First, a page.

Comparative Briquetting of Residues From Corncob, Groundnut Shell and Their Mixture

DOI : 10.17577/IJERTV2IS70877

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Comparative Briquetting of Residues From Corncob, Groundnut Shell and Their Mixture

Oladeji, J. T.

Department of Mechanical Engineering Ladoke Akintola University of Technology

P. M. B. 4000, Ogbomoso, Oyo State


The use of biomass as an alternative source of energy became imperative as a result of depletion of fossil fuels and the attendant hazards to both human and ecology. Production of briquettes from agro-residues can help to solve the problem of energy shortage in the world. Therefore, this work investigated the briquetting of corn cobs and groundnut shells as well the mixture of the two residues.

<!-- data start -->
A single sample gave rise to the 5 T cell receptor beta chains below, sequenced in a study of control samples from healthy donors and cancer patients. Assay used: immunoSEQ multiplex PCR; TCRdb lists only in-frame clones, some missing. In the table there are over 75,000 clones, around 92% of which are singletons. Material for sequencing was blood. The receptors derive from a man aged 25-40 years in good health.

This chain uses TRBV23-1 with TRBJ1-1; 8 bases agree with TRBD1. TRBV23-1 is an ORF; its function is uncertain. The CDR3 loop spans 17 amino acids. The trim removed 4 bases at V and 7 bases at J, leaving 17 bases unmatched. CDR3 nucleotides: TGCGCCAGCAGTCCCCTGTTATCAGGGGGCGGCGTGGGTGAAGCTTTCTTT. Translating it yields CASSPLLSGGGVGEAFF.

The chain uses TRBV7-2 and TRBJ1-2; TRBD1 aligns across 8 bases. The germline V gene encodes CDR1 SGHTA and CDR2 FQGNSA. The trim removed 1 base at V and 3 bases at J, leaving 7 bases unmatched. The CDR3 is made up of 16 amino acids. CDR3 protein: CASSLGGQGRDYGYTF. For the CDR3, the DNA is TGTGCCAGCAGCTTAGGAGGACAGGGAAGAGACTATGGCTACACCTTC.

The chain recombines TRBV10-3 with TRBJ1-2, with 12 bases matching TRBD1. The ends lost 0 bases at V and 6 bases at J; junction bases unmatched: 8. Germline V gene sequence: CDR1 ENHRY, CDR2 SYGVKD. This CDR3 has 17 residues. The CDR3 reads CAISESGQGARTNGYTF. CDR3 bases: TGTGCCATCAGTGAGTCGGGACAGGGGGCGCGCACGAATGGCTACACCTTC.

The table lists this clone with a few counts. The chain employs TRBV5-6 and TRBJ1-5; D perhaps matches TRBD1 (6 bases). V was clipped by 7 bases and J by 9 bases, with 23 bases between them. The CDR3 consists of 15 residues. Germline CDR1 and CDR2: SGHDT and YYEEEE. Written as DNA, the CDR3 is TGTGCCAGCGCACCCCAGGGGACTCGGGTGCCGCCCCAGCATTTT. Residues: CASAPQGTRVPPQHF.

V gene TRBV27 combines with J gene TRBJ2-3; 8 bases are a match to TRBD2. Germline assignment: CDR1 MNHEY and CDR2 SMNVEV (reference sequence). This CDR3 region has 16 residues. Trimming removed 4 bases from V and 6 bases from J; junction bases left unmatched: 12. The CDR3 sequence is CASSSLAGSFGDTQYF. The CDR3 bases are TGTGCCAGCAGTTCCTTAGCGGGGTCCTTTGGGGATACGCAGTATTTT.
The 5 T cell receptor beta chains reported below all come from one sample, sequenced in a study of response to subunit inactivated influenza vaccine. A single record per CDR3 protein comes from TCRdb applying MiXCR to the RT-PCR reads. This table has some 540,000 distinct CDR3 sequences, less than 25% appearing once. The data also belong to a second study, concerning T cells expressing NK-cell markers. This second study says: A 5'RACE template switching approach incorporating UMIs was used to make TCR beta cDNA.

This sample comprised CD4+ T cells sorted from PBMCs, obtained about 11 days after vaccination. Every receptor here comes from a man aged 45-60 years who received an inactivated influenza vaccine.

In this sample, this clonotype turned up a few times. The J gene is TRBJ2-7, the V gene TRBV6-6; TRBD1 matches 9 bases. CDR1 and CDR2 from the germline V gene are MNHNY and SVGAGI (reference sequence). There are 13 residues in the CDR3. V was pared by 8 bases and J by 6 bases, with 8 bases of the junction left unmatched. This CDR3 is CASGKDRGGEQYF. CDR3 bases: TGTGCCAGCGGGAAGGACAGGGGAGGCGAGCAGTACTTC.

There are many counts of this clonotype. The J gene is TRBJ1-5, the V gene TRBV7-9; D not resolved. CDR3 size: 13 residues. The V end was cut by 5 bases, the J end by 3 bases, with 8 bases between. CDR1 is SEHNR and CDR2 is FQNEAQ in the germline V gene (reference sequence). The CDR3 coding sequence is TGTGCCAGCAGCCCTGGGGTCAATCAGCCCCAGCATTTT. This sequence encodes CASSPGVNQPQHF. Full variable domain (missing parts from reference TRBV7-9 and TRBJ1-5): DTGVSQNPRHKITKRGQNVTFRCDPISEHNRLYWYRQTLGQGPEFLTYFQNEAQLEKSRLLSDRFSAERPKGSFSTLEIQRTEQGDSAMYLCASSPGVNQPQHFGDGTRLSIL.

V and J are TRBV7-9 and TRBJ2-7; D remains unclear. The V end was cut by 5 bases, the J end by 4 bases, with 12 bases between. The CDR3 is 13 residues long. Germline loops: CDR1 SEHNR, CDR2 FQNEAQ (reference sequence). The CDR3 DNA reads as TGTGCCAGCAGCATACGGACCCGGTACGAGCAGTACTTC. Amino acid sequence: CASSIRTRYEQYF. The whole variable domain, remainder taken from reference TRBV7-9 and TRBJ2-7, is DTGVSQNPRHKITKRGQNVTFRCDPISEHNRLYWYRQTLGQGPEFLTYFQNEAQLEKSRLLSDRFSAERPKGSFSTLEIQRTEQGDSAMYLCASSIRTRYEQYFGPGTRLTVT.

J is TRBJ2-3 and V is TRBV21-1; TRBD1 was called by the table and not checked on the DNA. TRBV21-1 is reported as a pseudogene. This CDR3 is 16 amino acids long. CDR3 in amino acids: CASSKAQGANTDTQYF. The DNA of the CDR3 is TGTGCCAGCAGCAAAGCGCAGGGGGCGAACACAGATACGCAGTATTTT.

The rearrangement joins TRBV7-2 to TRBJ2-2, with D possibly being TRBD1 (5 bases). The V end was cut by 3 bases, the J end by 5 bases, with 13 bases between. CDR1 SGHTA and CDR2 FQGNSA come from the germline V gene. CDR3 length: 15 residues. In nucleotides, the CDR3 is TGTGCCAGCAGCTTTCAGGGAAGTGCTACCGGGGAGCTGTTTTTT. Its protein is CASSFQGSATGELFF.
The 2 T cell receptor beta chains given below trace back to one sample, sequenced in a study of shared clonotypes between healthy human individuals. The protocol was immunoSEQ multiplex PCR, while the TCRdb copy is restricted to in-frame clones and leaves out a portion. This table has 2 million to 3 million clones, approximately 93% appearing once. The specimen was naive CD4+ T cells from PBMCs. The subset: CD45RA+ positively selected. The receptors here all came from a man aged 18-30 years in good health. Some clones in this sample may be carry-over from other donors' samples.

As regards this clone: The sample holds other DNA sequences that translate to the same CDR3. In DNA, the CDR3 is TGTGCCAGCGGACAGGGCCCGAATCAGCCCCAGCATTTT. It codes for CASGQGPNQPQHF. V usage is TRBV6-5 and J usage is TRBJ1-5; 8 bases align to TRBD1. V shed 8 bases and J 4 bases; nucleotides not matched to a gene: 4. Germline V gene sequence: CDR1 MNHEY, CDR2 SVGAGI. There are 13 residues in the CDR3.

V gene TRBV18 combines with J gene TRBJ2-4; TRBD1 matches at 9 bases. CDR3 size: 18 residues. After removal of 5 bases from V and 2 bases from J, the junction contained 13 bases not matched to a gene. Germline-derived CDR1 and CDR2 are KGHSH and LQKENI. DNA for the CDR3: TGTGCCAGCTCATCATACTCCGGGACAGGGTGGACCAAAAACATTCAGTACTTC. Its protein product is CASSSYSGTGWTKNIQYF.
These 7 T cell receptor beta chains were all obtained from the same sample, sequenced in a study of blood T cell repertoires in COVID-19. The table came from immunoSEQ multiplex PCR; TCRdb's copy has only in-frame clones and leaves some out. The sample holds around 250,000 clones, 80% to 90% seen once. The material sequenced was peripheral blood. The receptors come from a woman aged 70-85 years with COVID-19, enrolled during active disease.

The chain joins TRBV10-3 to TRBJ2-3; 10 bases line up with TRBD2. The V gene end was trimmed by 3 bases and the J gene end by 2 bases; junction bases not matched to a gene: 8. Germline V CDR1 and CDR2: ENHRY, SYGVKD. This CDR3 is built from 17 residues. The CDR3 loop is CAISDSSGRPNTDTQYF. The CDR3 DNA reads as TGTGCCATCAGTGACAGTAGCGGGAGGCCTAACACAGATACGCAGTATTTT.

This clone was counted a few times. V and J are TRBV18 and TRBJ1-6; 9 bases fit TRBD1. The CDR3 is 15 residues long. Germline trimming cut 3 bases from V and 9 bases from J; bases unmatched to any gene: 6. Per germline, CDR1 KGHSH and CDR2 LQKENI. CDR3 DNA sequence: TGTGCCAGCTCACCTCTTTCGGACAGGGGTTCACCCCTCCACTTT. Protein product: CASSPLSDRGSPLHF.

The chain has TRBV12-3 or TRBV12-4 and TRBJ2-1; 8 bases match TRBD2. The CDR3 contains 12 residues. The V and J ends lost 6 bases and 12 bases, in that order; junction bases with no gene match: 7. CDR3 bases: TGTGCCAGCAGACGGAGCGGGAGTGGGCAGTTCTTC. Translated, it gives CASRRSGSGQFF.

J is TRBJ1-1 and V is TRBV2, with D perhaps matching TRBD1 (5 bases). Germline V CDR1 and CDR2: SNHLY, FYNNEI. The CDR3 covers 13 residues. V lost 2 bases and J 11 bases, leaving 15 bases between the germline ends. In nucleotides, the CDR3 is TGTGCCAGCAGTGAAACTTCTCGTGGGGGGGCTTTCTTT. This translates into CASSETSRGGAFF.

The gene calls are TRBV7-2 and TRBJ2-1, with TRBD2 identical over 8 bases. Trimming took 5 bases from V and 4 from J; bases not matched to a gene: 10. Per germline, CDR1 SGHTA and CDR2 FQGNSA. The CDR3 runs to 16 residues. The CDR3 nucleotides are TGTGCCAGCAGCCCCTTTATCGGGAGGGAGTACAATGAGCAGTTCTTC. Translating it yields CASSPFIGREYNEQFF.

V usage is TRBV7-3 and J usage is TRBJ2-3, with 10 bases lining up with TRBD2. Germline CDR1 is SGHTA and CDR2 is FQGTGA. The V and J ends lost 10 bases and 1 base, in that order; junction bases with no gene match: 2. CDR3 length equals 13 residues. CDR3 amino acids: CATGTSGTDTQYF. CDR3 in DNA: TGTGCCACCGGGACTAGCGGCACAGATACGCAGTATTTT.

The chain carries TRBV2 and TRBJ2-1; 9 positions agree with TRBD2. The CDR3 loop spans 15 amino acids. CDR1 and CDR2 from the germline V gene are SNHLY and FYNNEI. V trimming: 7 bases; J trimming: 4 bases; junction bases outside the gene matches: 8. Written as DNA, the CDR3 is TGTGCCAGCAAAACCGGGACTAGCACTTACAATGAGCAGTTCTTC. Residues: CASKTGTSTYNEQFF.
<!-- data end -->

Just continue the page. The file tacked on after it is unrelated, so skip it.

An existing briquetting machine was used for compaction. The residues were milled and sieved having an approximate uniform size. The maximum density, relaxed density, density ratio, relaxation ratio and compaction ratio were determined for briquettes from each residue and their mixture. The energy values of the briquettes were also determined.

The initial moisture contents of corn cob and groundnut shell were 16% and 12% respectively, while the corresponding final moisture contents were 13% and 9.11%. The maximum and relaxed densities were 842.7 kg/m3and 492.57 kg/m3 for briquettes produced from corn cob respectively, while the corresponding values of maximum density for briquettes produced from groundnut shell and their mixture were 986.8 kg/m3and 1129.9 kg/m3 respectively. For the relaxed densities, the values 672.57 kg/m3 and 959.7 kg/m3 were obtained for groundnut shell and the mixture respectively. The density, relaxation and compaction ratios for corn cob, groundnut shell and the mixture were respectively (0.584, 1.71, 5. 44); (0.695, 1.44, 7.05) and (0.849, 1.17, 7.66).